LABUST has taken part in many scientific research projects relating to underwater systems and technologies in various roles. This includes numerous international (FP7, H2020, ONRG, INTERREG,...) as well as national projects.
The H2020 project "EXCELLABUST - Excelling LABUST in marine robotics", IEEE Croatia Section, Robotics and Automation Chapter, Centre of Excellence ACROSS CoE, and Centre of Research Excellence DATACROSS will organize the lecture:
"Eyes in the Ocean"
which will be held by Stephen Hall, Society for Underwater Technology, London, UK.
The lecture will take place on Friday, 13th April 2018, starting at 13:00 in Grey Hall at the Faculty of Electrical Engineering and Computing, Zagreb, Croatia.
More about the speaker and the talk can be found in the detailed news content.
The talk will look at how new technology is changing how humans interact with the global ocean. Marine autonomous systems and a new generation of advanced and reliable sensors enable remote sensing of the deep ocean and seafloor, exploration for minerals, oil and gas, provision of defence and surveillance and the gathering of oceanographic and biological data for marine spatial management and long-term monitoring of the environment. The cost of advanced ocean technology is reducing quickly so that even small colleges and ocean enthusiasts will soon be able to explore and protect their local ocean space. Before the middle of this century, robot explorers will even search the oceans of other worlds, with plans to send missions to Europa, Enceladus, and Titan taking shape.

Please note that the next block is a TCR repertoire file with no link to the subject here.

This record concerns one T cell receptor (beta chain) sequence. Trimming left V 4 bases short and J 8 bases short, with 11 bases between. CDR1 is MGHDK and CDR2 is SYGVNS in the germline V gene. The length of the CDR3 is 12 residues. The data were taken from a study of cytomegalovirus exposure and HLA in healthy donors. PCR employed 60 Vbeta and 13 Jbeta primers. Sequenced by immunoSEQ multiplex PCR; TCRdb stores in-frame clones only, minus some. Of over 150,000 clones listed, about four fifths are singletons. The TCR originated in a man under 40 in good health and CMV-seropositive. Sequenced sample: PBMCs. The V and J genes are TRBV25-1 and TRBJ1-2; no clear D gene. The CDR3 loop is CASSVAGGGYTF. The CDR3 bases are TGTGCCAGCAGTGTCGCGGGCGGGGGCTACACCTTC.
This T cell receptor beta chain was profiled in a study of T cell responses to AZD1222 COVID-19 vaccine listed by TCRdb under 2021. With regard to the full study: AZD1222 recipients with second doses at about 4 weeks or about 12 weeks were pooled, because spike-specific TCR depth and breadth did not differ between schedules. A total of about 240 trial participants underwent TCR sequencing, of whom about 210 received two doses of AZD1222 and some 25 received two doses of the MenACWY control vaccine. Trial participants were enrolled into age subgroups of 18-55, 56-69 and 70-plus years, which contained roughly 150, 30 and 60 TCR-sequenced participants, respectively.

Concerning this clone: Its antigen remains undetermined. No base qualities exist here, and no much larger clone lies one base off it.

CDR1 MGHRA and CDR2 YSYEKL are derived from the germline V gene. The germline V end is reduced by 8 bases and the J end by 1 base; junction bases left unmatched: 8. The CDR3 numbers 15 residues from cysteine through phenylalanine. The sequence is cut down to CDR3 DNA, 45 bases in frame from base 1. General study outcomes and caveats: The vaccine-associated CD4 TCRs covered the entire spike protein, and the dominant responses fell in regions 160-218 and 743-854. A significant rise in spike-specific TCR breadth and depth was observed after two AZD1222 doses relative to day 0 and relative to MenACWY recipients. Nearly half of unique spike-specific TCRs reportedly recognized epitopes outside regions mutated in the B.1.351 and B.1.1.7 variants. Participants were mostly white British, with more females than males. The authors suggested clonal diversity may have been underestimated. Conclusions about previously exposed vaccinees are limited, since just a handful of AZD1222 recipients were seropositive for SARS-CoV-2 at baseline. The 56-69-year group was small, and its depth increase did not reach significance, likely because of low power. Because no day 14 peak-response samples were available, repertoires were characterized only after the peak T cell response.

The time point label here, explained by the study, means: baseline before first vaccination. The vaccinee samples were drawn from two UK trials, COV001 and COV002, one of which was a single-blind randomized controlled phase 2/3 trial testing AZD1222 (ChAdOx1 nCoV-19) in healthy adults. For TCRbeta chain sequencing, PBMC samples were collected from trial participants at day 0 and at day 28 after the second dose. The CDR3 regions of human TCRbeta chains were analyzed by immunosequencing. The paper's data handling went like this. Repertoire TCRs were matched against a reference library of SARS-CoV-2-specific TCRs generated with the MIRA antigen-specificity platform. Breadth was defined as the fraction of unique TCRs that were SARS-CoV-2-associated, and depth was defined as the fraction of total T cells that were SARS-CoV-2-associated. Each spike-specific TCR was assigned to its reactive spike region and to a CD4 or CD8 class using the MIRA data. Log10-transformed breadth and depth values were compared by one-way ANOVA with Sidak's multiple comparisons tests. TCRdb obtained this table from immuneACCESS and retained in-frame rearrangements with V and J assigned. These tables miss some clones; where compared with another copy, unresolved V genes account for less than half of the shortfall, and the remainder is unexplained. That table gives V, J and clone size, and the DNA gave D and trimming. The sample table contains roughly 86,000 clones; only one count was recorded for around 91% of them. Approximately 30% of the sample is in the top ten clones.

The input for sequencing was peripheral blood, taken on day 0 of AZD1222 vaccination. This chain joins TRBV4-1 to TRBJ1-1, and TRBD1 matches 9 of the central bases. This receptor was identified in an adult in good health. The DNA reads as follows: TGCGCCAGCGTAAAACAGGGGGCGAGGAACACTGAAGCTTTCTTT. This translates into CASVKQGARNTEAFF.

Stephen Hall is Chief Executive of the Society for Underwater Technology (www.sut.org) an international marine Learned Society headquartered in London established in 1966 by divers interested in science, today SUT has around 2000 members with branches in 8 countries and members in over 40 with a membership base centred in offshore oil, gas and renewables, marine science, underwater robotics, marine archaeology, salvage, defence, education and diving.
Steve has worked in marine science, education, and policy for nearly 30 years, and was formerly Head of the International Office at the UK's National Oceanography Centre, and vice-chair of UNESCO's Intergovernmental Oceanographic Commission. He started off as a coastal and hydrographic surveyor before joining the UK's Natural Environment Research Council in 1990, initially as a tracer chemist on long oceanographic voyages in the Southern and Indian Ocean Oceans before joining the 'Autosub' team to manage science missions for autonomous underwater vehicles. He then worked in climate change research before specialising in ocean policy advising UK, EU and UN officials on a wide range of marine science and technology issues ranging from fishing to energy, marine spatial planning and education. He also served as a specialist in tsunami warning systems for UK territories in the Caribbean and as a member of the Secretariat for the UK government's marine science coordination committee. Steve lives in Wales and enjoys cycling, walking in the hills, and travelling.